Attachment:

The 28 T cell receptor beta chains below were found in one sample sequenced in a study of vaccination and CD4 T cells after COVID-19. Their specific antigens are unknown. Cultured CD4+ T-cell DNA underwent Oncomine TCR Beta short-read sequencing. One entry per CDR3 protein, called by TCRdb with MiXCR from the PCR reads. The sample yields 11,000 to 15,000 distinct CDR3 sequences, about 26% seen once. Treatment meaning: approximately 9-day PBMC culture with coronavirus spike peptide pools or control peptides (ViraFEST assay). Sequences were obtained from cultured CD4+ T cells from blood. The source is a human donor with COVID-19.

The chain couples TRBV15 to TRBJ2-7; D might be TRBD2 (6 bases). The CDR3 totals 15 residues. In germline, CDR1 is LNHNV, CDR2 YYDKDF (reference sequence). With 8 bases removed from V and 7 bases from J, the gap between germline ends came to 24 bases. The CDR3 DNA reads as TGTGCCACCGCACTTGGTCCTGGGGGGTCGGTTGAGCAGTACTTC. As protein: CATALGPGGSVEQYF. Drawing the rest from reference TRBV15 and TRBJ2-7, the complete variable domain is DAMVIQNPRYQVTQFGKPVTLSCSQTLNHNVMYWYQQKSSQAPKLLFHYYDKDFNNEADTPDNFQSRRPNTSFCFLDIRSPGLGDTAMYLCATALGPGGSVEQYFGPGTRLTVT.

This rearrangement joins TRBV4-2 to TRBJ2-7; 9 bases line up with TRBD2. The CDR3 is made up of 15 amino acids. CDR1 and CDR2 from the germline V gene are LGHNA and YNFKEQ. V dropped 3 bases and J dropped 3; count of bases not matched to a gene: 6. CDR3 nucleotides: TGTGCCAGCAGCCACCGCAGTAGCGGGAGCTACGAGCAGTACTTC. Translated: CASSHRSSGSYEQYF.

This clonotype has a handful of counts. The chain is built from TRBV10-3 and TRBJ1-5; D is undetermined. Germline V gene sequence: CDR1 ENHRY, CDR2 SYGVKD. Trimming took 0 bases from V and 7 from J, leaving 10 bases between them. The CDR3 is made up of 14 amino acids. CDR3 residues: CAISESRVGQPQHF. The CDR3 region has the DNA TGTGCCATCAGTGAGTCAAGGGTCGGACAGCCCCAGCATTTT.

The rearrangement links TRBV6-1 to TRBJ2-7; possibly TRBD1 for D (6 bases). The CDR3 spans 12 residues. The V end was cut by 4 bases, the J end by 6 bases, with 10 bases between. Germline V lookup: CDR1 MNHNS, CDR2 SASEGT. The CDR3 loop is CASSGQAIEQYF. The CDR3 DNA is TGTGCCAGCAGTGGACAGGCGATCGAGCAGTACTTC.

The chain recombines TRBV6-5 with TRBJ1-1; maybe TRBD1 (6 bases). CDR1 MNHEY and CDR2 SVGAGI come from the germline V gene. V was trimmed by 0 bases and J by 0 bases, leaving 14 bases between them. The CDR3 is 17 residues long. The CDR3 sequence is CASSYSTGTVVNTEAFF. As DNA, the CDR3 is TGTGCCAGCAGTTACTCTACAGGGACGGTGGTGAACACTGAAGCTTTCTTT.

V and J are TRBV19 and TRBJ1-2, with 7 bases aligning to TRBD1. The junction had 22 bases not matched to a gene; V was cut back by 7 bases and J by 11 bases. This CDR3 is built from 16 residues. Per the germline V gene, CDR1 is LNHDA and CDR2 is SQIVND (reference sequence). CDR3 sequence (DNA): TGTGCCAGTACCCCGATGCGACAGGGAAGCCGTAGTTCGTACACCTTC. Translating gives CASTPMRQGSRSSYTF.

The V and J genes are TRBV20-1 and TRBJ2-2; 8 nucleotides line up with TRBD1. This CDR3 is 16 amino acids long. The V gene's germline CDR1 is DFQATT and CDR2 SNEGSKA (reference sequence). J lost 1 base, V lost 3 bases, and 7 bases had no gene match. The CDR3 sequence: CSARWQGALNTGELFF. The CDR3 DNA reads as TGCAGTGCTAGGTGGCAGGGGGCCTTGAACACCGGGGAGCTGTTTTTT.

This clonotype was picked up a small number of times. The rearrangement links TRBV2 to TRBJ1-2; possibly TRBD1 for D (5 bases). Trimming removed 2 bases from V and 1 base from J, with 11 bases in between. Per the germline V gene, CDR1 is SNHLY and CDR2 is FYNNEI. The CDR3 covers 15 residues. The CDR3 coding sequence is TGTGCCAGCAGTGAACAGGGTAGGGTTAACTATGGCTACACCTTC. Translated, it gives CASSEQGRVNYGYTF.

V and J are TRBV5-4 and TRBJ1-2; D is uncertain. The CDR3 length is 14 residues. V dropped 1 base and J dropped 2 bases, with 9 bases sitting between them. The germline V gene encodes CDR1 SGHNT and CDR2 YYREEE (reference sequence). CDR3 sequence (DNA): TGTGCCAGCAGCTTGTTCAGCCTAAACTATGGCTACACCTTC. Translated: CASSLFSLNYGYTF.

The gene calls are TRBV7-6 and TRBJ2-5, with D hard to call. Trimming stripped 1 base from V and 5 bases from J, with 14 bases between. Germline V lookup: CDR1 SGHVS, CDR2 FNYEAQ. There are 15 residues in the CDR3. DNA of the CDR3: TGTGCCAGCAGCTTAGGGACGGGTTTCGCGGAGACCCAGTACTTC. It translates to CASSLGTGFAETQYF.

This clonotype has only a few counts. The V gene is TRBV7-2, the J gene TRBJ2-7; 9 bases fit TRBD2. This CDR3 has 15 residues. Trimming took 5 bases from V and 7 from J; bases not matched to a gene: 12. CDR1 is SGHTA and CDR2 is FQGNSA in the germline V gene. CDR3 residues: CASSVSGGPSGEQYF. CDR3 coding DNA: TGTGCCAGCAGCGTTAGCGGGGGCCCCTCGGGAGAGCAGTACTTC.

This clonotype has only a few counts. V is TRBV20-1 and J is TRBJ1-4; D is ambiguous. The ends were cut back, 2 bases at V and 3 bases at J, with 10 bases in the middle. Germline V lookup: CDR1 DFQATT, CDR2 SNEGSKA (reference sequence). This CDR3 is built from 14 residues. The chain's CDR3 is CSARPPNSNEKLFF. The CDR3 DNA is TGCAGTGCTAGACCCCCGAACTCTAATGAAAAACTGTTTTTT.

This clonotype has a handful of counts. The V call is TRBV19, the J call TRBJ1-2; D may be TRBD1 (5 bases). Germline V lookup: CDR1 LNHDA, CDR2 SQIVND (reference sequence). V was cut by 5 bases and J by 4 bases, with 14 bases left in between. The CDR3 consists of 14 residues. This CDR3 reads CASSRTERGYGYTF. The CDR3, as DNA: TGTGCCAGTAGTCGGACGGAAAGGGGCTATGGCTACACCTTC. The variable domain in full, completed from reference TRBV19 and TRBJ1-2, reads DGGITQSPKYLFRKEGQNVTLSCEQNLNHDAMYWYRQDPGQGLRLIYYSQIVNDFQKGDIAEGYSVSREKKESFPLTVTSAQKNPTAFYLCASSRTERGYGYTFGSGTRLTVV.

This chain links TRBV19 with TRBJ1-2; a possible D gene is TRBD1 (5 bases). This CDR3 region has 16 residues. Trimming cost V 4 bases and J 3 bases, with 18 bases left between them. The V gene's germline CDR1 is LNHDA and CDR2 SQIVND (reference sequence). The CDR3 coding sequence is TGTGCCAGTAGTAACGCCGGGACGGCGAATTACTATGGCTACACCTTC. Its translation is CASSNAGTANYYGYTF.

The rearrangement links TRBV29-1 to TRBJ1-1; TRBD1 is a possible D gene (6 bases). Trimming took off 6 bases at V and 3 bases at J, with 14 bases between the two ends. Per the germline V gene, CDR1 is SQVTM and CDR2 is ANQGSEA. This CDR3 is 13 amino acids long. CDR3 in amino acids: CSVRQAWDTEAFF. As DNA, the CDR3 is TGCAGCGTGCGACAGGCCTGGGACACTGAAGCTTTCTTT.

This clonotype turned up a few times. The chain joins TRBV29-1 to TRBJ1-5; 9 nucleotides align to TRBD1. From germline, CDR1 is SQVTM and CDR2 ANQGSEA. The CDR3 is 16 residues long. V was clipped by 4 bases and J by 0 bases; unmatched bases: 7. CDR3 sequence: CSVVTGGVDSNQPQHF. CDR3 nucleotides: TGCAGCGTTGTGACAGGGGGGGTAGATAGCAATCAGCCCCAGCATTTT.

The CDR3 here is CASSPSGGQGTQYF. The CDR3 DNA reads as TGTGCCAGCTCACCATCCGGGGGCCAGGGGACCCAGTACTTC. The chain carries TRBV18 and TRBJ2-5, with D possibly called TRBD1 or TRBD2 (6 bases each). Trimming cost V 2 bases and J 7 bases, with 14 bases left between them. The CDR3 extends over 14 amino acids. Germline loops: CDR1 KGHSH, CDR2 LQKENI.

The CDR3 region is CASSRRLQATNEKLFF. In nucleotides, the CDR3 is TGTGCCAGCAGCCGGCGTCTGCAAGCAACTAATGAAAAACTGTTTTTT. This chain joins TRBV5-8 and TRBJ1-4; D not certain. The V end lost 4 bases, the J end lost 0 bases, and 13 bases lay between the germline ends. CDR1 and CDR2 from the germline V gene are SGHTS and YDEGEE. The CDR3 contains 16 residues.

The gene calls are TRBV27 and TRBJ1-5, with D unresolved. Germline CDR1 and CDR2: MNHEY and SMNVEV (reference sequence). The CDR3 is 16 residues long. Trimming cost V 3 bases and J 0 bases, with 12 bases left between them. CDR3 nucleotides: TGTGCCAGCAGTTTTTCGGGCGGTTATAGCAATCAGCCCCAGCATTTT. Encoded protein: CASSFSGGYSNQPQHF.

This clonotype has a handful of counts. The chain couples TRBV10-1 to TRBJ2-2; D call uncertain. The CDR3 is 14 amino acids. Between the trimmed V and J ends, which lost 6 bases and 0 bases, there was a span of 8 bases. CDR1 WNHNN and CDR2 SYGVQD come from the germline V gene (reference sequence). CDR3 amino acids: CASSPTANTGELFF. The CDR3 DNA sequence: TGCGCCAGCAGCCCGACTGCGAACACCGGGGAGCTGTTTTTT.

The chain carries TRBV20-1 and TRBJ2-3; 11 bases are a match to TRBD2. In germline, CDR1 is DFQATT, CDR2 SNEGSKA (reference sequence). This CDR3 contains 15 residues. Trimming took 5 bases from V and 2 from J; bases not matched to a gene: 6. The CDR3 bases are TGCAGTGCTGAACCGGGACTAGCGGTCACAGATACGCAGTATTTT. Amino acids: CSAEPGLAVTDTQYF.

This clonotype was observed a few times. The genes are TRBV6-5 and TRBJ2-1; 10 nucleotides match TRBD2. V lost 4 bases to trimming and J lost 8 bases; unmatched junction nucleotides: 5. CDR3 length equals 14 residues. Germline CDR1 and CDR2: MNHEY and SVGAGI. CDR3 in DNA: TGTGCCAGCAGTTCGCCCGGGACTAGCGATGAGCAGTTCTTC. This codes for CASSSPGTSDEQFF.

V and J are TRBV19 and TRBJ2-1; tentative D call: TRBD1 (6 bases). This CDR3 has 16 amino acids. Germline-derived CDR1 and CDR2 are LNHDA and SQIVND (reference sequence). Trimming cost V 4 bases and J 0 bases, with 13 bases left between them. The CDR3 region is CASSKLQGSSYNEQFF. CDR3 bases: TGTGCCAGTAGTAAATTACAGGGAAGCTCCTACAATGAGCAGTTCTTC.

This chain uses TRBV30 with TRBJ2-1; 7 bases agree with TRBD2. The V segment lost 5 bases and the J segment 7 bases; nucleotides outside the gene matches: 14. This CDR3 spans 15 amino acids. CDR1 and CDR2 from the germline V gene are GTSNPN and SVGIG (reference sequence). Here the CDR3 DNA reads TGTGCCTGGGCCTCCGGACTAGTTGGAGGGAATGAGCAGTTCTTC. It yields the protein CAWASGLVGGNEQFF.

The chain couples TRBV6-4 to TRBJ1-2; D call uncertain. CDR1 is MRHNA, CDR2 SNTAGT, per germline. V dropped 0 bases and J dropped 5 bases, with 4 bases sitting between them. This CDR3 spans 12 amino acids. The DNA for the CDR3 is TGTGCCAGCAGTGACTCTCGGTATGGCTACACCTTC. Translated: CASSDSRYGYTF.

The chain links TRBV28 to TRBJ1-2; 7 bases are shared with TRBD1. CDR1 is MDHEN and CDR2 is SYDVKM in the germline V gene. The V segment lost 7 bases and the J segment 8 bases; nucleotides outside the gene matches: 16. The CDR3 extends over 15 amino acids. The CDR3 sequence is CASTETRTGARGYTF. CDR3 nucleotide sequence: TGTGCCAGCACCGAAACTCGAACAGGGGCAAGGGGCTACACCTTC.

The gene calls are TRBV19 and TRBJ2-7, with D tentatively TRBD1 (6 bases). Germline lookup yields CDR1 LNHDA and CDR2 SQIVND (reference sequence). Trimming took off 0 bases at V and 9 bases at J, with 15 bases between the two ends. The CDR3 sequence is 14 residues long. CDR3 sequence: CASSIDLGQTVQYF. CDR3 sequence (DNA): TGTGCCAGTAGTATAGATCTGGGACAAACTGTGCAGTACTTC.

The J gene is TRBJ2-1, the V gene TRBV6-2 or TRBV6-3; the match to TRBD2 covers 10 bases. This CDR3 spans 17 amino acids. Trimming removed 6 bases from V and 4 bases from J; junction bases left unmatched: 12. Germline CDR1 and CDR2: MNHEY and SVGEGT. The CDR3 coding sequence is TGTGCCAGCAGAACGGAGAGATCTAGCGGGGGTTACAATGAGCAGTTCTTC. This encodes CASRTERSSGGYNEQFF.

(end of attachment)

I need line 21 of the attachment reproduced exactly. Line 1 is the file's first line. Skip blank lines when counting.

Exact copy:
This clonotype has a handful of counts. The chain couples TRBV10-1 to TRBJ2-2; D call uncertain. The CDR3 is 14 amino acids. Between the trimmed V and J ends, which lost 6 bases and 0 bases, there was a span of 8 bases. CDR1 WNHNN and CDR2 SYGVQD come from the germline V gene (reference sequence). CDR3 amino acids: CASSPTANTGELFF. The CDR3 DNA sequence: TGCGCCAGCAGCCCGACTGCGAACACCGGGGAGCTGTTTTTT.